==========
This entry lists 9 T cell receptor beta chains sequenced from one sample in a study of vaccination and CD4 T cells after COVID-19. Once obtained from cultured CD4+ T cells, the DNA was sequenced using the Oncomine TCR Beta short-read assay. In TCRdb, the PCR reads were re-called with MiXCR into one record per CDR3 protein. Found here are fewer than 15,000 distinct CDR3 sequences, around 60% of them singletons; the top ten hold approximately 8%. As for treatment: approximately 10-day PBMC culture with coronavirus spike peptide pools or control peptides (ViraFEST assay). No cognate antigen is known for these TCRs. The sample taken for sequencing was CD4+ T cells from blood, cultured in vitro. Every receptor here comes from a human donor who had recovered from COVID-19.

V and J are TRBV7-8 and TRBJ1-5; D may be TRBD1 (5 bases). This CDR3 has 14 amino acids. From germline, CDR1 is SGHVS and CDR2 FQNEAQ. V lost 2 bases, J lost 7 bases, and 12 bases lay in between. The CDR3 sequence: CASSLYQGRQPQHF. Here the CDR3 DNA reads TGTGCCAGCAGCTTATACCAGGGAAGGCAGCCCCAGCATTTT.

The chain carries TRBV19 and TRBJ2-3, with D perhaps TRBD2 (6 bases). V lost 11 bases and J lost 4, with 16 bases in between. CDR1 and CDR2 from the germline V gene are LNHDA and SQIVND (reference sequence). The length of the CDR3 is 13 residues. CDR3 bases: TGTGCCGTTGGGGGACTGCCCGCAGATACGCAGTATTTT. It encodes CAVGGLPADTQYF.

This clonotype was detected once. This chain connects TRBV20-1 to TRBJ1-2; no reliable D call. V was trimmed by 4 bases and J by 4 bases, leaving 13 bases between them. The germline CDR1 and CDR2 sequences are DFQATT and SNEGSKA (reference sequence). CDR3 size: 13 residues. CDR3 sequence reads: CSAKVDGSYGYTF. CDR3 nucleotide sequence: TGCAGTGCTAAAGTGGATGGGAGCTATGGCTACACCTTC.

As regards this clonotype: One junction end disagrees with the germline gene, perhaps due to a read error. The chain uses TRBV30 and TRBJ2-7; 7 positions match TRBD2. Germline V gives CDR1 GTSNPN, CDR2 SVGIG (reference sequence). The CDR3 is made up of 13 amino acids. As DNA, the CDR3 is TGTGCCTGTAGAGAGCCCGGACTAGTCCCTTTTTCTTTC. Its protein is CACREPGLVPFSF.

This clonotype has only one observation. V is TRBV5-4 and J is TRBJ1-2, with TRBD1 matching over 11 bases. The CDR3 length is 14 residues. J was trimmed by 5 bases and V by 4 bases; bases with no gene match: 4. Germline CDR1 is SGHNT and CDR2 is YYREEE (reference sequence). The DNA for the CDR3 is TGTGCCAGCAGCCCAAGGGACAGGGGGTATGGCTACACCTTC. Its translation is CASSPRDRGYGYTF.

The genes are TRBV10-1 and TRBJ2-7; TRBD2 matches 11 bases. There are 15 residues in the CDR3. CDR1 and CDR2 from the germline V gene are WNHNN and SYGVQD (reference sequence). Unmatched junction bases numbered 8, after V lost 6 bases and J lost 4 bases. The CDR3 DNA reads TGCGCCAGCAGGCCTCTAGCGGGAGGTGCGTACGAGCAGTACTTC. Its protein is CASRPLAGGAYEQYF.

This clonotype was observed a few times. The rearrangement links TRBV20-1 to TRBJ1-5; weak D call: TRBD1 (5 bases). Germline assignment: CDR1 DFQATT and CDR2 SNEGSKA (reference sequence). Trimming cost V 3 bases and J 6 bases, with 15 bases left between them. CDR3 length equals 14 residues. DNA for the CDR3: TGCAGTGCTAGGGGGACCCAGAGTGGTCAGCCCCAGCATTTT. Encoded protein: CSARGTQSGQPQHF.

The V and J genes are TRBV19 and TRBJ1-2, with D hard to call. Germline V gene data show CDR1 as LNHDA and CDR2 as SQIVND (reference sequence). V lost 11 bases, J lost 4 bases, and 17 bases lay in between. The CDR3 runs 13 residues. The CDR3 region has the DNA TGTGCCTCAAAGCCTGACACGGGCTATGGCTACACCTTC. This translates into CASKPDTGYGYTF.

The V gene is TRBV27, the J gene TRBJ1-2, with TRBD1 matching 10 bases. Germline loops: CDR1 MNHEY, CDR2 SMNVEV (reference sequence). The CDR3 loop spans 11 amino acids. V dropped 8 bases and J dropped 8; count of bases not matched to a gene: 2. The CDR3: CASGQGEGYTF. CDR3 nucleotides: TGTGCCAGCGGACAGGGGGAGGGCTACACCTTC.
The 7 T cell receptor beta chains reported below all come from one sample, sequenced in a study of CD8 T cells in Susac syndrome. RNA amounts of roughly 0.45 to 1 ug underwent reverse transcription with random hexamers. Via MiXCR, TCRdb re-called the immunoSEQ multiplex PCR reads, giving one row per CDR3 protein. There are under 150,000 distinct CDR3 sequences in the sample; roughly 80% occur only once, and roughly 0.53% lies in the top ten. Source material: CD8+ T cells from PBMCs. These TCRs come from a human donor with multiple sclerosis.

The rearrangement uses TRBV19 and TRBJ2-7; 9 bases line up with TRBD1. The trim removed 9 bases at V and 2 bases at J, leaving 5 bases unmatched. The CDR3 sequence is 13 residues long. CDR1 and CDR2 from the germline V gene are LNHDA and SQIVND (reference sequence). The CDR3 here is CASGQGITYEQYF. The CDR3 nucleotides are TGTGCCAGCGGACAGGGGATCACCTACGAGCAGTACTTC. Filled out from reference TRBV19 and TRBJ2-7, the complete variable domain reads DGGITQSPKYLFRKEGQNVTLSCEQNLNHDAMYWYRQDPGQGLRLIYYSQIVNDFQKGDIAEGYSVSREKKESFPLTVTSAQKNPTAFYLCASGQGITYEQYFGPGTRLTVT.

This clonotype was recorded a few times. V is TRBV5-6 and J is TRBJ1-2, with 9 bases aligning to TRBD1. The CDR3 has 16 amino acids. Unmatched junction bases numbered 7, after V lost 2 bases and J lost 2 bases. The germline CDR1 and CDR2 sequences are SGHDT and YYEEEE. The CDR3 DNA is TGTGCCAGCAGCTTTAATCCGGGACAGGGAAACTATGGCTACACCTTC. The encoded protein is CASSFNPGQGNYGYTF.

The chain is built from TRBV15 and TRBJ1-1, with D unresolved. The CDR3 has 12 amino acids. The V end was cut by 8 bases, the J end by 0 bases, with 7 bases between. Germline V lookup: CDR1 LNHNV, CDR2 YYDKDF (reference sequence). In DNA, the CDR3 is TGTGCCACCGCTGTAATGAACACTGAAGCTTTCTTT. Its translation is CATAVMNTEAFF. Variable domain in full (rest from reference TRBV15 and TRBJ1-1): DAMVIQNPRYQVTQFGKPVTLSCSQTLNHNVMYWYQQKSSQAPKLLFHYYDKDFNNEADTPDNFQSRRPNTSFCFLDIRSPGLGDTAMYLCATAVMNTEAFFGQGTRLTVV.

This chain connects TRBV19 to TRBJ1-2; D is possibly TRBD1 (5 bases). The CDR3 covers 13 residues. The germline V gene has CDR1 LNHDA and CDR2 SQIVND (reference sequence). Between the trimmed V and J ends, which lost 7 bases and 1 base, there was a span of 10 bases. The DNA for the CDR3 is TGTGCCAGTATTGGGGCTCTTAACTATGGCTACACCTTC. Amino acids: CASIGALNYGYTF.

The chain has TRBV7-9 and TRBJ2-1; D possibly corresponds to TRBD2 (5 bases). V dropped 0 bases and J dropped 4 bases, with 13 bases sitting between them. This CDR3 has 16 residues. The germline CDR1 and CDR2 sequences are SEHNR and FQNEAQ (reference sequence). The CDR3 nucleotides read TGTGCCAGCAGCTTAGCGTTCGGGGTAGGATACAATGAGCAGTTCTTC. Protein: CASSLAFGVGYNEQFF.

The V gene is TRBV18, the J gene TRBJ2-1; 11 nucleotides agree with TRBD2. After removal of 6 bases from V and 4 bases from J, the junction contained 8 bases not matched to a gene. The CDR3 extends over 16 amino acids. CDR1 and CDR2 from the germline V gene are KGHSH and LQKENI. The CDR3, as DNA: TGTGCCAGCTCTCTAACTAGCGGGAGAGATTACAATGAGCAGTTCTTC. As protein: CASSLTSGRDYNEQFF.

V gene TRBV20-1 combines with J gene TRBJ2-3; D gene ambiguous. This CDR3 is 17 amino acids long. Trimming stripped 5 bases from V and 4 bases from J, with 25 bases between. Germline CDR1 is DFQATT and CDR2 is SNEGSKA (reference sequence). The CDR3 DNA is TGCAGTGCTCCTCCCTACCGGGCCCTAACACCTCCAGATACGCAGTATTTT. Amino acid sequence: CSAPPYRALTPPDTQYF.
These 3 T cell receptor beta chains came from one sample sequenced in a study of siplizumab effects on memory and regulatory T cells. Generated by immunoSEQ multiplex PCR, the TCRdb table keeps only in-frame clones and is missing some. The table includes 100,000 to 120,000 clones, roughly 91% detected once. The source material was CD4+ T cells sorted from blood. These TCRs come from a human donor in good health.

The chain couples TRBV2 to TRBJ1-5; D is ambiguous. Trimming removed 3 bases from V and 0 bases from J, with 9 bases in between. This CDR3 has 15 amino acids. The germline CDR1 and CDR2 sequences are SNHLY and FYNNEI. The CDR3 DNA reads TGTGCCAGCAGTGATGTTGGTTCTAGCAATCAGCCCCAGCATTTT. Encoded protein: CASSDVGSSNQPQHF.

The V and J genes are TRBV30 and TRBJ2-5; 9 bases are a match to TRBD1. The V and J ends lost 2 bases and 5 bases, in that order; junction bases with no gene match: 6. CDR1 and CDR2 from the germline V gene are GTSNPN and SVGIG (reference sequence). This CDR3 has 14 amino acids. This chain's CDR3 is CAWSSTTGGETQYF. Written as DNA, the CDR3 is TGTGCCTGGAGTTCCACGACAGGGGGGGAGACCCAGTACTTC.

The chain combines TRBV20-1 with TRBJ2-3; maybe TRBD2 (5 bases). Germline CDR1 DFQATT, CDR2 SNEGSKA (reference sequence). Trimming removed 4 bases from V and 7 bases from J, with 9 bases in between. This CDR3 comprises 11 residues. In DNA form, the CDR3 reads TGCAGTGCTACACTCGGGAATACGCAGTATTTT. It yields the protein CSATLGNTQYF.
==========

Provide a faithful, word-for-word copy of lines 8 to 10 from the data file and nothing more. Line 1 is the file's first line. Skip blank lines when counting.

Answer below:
This clonotype was observed a few times. The rearrangement links TRBV20-1 to TRBJ1-5; weak D call: TRBD1 (5 bases). Germline assignment: CDR1 DFQATT and CDR2 SNEGSKA (reference sequence). Trimming cost V 3 bases and J 6 bases, with 15 bases left between them. CDR3 length equals 14 residues. DNA for the CDR3: TGCAGTGCTAGGGGGACCCAGAGTGGTCAGCCCCAGCATTTT. Encoded protein: CSARGTQSGQPQHF.

The V and J genes are TRBV19 and TRBJ1-2, with D hard to call. Germline V gene data show CDR1 as LNHDA and CDR2 as SQIVND (reference sequence). V lost 11 bases, J lost 4 bases, and 17 bases lay in between. The CDR3 runs 13 residues. The CDR3 region has the DNA TGTGCCTCAAAGCCTGACACGGGCTATGGCTACACCTTC. This translates into CASKPDTGYGYTF.

The V gene is TRBV27, the J gene TRBJ1-2, with TRBD1 matching 10 bases. Germline loops: CDR1 MNHEY, CDR2 SMNVEV (reference sequence). The CDR3 loop spans 11 amino acids. V dropped 8 bases and J dropped 8; count of bases not matched to a gene: 2. The CDR3: CASGQGEGYTF. CDR3 nucleotides: TGTGCCAGCGGACAGGGGGAGGGCTACACCTTC.